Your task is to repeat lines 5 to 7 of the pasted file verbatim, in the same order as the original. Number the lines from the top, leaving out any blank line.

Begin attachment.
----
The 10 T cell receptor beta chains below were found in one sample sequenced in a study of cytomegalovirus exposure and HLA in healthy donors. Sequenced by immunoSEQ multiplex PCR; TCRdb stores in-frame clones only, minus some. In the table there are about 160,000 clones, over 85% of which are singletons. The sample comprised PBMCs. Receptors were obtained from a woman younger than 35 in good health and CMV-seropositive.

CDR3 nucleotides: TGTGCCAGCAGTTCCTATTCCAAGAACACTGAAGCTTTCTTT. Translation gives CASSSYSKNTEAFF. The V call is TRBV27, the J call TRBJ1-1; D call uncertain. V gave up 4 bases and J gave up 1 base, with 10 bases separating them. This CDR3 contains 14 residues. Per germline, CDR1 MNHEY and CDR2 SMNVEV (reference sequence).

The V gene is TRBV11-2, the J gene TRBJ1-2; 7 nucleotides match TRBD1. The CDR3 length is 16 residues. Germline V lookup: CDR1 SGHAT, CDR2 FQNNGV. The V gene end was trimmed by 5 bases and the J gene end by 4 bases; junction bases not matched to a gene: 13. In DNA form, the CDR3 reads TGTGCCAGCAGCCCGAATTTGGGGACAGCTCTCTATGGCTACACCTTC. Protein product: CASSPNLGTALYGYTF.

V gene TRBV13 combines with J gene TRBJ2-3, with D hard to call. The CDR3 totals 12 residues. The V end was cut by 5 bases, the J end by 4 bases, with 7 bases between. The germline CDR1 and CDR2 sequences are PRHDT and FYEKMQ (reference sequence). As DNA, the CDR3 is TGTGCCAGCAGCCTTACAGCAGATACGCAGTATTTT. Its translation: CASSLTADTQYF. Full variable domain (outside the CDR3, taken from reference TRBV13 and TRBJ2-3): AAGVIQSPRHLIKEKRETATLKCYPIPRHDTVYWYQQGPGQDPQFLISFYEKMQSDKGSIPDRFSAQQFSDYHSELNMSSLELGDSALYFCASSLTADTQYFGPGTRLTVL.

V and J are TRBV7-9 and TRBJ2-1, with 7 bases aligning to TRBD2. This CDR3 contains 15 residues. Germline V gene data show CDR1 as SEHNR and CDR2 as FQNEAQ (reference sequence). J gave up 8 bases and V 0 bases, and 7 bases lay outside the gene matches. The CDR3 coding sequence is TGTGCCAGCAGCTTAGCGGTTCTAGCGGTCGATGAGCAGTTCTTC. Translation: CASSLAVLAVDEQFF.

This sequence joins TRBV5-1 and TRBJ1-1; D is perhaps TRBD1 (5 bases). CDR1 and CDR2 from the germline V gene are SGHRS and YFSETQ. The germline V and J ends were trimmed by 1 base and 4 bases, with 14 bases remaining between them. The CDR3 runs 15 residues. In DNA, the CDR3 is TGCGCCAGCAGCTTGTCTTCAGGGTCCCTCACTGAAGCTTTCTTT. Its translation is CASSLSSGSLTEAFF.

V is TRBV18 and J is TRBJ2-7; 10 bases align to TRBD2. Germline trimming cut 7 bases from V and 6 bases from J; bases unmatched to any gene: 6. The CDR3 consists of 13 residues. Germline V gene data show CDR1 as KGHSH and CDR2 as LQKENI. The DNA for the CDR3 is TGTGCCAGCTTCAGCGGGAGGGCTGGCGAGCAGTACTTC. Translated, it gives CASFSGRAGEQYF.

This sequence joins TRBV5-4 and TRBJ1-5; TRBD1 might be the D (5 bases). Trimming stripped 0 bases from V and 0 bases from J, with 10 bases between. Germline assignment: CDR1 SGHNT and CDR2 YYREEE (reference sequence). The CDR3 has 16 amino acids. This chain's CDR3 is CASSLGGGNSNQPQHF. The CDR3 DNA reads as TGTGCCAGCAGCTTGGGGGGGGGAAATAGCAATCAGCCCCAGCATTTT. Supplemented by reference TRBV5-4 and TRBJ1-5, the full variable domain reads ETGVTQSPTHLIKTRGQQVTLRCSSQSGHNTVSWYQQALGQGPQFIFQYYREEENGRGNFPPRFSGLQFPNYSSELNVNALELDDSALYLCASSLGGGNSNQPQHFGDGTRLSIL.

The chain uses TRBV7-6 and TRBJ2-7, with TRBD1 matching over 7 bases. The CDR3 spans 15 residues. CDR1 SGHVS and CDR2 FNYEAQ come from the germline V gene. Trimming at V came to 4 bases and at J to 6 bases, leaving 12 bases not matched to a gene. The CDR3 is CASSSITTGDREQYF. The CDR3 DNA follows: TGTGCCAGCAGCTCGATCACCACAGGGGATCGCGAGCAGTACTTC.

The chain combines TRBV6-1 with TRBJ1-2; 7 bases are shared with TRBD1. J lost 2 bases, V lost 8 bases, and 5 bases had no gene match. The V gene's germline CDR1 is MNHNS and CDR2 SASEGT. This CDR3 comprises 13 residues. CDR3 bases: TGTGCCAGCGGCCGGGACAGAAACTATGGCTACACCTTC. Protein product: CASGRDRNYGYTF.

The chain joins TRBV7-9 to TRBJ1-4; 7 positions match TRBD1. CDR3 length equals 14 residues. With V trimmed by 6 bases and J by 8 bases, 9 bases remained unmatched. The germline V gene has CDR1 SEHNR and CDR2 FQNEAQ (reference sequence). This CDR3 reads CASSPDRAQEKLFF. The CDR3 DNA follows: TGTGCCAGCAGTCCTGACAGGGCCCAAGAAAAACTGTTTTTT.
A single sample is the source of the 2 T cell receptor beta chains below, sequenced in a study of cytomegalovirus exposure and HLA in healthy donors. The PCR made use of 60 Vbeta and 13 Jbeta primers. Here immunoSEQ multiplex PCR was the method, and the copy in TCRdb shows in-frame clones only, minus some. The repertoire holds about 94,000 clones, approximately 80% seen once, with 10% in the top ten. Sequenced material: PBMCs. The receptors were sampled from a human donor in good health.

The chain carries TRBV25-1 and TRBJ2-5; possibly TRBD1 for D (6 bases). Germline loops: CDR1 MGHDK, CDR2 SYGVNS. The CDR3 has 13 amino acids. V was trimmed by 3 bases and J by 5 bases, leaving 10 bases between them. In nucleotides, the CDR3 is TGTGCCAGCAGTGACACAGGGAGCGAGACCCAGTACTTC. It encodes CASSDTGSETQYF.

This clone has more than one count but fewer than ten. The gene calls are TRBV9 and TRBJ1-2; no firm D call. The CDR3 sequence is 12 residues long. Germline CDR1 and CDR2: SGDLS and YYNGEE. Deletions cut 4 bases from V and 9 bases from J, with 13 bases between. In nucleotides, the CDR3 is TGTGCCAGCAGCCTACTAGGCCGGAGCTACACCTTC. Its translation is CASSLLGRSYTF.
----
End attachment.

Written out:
V and J are TRBV7-9 and TRBJ2-1, with 7 bases aligning to TRBD2. This CDR3 contains 15 residues. Germline V gene data show CDR1 as SEHNR and CDR2 as FQNEAQ (reference sequence). J gave up 8 bases and V 0 bases, and 7 bases lay outside the gene matches. The CDR3 coding sequence is TGTGCCAGCAGCTTAGCGGTTCTAGCGGTCGATGAGCAGTTCTTC. Translation: CASSLAVLAVDEQFF.

This sequence joins TRBV5-1 and TRBJ1-1; D is perhaps TRBD1 (5 bases). CDR1 and CDR2 from the germline V gene are SGHRS and YFSETQ. The germline V and J ends were trimmed by 1 base and 4 bases, with 14 bases remaining between them. The CDR3 runs 15 residues. In DNA, the CDR3 is TGCGCCAGCAGCTTGTCTTCAGGGTCCCTCACTGAAGCTTTCTTT. Its translation is CASSLSSGSLTEAFF.

V is TRBV18 and J is TRBJ2-7; 10 bases align to TRBD2. Germline trimming cut 7 bases from V and 6 bases from J; bases unmatched to any gene: 6. The CDR3 consists of 13 residues. Germline V gene data show CDR1 as KGHSH and CDR2 as LQKENI. The DNA for the CDR3 is TGTGCCAGCTTCAGCGGGAGGGCTGGCGAGCAGTACTTC. Translated, it gives CASFSGRAGEQYF.